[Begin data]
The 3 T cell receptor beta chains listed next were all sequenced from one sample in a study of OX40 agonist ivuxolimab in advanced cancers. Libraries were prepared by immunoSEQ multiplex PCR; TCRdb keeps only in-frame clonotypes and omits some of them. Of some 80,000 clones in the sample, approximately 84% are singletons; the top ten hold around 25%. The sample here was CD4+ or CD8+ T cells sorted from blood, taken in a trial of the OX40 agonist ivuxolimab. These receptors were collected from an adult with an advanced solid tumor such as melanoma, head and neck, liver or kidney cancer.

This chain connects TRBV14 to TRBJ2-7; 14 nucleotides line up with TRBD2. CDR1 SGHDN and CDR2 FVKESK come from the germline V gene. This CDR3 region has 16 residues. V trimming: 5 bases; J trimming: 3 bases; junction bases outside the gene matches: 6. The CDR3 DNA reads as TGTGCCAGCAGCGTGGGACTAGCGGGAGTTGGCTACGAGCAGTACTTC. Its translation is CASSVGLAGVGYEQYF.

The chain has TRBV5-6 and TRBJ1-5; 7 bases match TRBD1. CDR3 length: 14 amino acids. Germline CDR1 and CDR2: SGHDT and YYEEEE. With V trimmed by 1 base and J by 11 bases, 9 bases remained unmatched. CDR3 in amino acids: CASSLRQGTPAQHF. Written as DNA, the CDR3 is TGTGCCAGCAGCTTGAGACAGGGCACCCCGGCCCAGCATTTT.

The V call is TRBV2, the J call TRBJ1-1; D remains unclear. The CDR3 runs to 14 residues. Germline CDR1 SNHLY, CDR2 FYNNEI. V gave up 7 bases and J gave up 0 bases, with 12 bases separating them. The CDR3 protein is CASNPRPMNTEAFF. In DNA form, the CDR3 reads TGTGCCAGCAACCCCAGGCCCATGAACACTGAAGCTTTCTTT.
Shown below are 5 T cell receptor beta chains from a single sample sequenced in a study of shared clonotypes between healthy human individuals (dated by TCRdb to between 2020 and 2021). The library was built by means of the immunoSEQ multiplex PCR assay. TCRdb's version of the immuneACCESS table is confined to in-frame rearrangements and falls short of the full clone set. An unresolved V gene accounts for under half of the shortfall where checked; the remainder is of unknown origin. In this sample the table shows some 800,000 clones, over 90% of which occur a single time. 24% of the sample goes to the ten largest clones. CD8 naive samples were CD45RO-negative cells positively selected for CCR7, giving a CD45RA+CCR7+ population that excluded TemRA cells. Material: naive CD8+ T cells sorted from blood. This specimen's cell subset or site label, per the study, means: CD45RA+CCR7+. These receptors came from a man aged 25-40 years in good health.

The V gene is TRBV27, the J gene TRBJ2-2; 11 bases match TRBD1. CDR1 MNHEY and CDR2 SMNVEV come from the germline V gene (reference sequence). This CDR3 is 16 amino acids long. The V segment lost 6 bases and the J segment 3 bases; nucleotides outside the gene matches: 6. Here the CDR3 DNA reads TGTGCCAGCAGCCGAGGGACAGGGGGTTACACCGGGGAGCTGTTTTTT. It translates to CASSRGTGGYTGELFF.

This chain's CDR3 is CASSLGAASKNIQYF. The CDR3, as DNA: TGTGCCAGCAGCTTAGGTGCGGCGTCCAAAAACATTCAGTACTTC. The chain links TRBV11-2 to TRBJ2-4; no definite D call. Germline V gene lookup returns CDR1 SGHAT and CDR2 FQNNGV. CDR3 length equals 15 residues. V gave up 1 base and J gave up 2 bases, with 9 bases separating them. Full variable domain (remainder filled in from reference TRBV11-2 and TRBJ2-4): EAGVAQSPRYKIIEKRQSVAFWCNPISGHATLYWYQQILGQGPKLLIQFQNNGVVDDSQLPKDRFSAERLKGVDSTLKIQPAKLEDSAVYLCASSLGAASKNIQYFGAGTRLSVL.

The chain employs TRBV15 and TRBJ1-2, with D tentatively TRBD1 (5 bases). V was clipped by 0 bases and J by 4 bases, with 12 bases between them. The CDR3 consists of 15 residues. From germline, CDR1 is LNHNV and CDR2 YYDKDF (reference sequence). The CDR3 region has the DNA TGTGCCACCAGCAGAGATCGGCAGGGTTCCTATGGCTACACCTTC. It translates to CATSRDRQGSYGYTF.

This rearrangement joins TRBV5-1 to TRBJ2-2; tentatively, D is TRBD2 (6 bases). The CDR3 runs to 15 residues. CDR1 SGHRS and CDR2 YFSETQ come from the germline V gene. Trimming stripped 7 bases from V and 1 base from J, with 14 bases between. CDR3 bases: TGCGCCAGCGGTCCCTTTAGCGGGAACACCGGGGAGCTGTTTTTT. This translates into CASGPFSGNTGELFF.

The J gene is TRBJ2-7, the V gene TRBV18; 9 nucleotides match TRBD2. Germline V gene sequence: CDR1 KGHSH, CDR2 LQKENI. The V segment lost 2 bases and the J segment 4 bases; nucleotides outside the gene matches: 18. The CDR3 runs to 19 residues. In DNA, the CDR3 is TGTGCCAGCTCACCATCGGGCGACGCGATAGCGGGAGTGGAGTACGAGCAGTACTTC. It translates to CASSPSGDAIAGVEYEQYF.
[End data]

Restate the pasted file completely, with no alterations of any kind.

The 3 T cell receptor beta chains listed next were all sequenced from one sample in a study of OX40 agonist ivuxolimab in advanced cancers. Libraries were prepared by immunoSEQ multiplex PCR; TCRdb keeps only in-frame clonotypes and omits some of them. Of some 80,000 clones in the sample, approximately 84% are singletons; the top ten hold around 25%. The sample here was CD4+ or CD8+ T cells sorted from blood, taken in a trial of the OX40 agonist ivuxolimab. These receptors were collected from an adult with an advanced solid tumor such as melanoma, head and neck, liver or kidney cancer.

This chain connects TRBV14 to TRBJ2-7; 14 nucleotides line up with TRBD2. CDR1 SGHDN and CDR2 FVKESK come from the germline V gene. This CDR3 region has 16 residues. V trimming: 5 bases; J trimming: 3 bases; junction bases outside the gene matches: 6. The CDR3 DNA reads as TGTGCCAGCAGCGTGGGACTAGCGGGAGTTGGCTACGAGCAGTACTTC. Its translation is CASSVGLAGVGYEQYF.

The chain has TRBV5-6 and TRBJ1-5; 7 bases match TRBD1. CDR3 length: 14 amino acids. Germline CDR1 and CDR2: SGHDT and YYEEEE. With V trimmed by 1 base and J by 11 bases, 9 bases remained unmatched. CDR3 in amino acids: CASSLRQGTPAQHF. Written as DNA, the CDR3 is TGTGCCAGCAGCTTGAGACAGGGCACCCCGGCCCAGCATTTT.

The V call is TRBV2, the J call TRBJ1-1; D remains unclear. The CDR3 runs to 14 residues. Germline CDR1 SNHLY, CDR2 FYNNEI. V gave up 7 bases and J gave up 0 bases, with 12 bases separating them. The CDR3 protein is CASNPRPMNTEAFF. In DNA form, the CDR3 reads TGTGCCAGCAACCCCAGGCCCATGAACACTGAAGCTTTCTTT.
Shown below are 5 T cell receptor beta chains from a single sample sequenced in a study of shared clonotypes between healthy human individuals (dated by TCRdb to between 2020 and 2021). The library was built by means of the immunoSEQ multiplex PCR assay. TCRdb's version of the immuneACCESS table is confined to in-frame rearrangements and falls short of the full clone set. An unresolved V gene accounts for under half of the shortfall where checked; the remainder is of unknown origin. In this sample the table shows some 800,000 clones, over 90% of which occur a single time. 24% of the sample goes to the ten largest clones. CD8 naive samples were CD45RO-negative cells positively selected for CCR7, giving a CD45RA+CCR7+ population that excluded TemRA cells. Material: naive CD8+ T cells sorted from blood. This specimen's cell subset or site label, per the study, means: CD45RA+CCR7+. These receptors came from a man aged 25-40 years in good health.

The V gene is TRBV27, the J gene TRBJ2-2; 11 bases match TRBD1. CDR1 MNHEY and CDR2 SMNVEV come from the germline V gene (reference sequence). This CDR3 is 16 amino acids long. The V segment lost 6 bases and the J segment 3 bases; nucleotides outside the gene matches: 6. Here the CDR3 DNA reads TGTGCCAGCAGCCGAGGGACAGGGGGTTACACCGGGGAGCTGTTTTTT. It translates to CASSRGTGGYTGELFF.

This chain's CDR3 is CASSLGAASKNIQYF. The CDR3, as DNA: TGTGCCAGCAGCTTAGGTGCGGCGTCCAAAAACATTCAGTACTTC. The chain links TRBV11-2 to TRBJ2-4; no definite D call. Germline V gene lookup returns CDR1 SGHAT and CDR2 FQNNGV. CDR3 length equals 15 residues. V gave up 1 base and J gave up 2 bases, with 9 bases separating them. Full variable domain (remainder filled in from reference TRBV11-2 and TRBJ2-4): EAGVAQSPRYKIIEKRQSVAFWCNPISGHATLYWYQQILGQGPKLLIQFQNNGVVDDSQLPKDRFSAERLKGVDSTLKIQPAKLEDSAVYLCASSLGAASKNIQYFGAGTRLSVL.

The chain employs TRBV15 and TRBJ1-2, with D tentatively TRBD1 (5 bases). V was clipped by 0 bases and J by 4 bases, with 12 bases between them. The CDR3 consists of 15 residues. From germline, CDR1 is LNHNV and CDR2 YYDKDF (reference sequence). The CDR3 region has the DNA TGTGCCACCAGCAGAGATCGGCAGGGTTCCTATGGCTACACCTTC. It translates to CATSRDRQGSYGYTF.

This rearrangement joins TRBV5-1 to TRBJ2-2; tentatively, D is TRBD2 (6 bases). The CDR3 runs to 15 residues. CDR1 SGHRS and CDR2 YFSETQ come from the germline V gene. Trimming stripped 7 bases from V and 1 base from J, with 14 bases between. CDR3 bases: TGCGCCAGCGGTCCCTTTAGCGGGAACACCGGGGAGCTGTTTTTT. This translates into CASGPFSGNTGELFF.

The J gene is TRBJ2-7, the V gene TRBV18; 9 nucleotides match TRBD2. Germline V gene sequence: CDR1 KGHSH, CDR2 LQKENI. The V segment lost 2 bases and the J segment 4 bases; nucleotides outside the gene matches: 18. The CDR3 runs to 19 residues. In DNA, the CDR3 is TGTGCCAGCTCACCATCGGGCGACGCGATAGCGGGAGTGGAGTACGAGCAGTACTTC. It translates to CASSPSGDAIAGVEYEQYF.